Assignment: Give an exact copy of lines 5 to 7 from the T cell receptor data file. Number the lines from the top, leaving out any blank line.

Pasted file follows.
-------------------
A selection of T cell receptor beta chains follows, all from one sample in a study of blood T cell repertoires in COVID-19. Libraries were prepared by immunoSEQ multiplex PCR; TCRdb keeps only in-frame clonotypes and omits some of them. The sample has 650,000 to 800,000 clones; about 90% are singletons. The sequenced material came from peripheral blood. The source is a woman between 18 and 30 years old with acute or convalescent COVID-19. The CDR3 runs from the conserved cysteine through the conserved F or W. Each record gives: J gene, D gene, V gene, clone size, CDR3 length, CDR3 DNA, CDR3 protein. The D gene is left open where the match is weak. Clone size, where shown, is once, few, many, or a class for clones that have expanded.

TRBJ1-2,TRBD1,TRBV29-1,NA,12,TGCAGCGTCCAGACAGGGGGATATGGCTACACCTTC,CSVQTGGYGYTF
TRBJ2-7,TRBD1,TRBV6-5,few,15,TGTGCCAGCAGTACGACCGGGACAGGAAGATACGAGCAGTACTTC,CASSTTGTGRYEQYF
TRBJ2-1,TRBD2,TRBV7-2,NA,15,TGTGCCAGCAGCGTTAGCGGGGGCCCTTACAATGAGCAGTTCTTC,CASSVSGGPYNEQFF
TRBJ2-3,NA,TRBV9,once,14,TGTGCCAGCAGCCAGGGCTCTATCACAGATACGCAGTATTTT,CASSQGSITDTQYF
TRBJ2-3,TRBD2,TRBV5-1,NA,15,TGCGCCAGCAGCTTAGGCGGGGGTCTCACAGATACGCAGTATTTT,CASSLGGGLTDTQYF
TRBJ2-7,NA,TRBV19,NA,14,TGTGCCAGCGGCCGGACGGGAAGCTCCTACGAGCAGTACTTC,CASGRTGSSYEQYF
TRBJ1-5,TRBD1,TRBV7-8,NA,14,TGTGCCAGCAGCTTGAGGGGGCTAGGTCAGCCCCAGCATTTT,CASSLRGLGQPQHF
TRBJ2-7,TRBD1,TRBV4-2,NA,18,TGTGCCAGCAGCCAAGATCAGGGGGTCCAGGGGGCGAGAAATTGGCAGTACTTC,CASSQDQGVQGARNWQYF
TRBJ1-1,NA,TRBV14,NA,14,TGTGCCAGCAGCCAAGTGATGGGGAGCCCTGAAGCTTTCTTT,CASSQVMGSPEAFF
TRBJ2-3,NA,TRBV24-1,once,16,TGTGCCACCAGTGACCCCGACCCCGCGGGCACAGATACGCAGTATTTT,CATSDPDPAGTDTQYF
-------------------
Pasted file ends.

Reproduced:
TRBJ2-3,NA,TRBV9,once,14,TGTGCCAGCAGCCAGGGCTCTATCACAGATACGCAGTATTTT,CASSQGSITDTQYF
TRBJ2-3,TRBD2,TRBV5-1,NA,15,TGCGCCAGCAGCTTAGGCGGGGGTCTCACAGATACGCAGTATTTT,CASSLGGGLTDTQYF
TRBJ2-7,NA,TRBV19,NA,14,TGTGCCAGCGGCCGGACGGGAAGCTCCTACGAGCAGTACTTC,CASGRTGSSYEQYF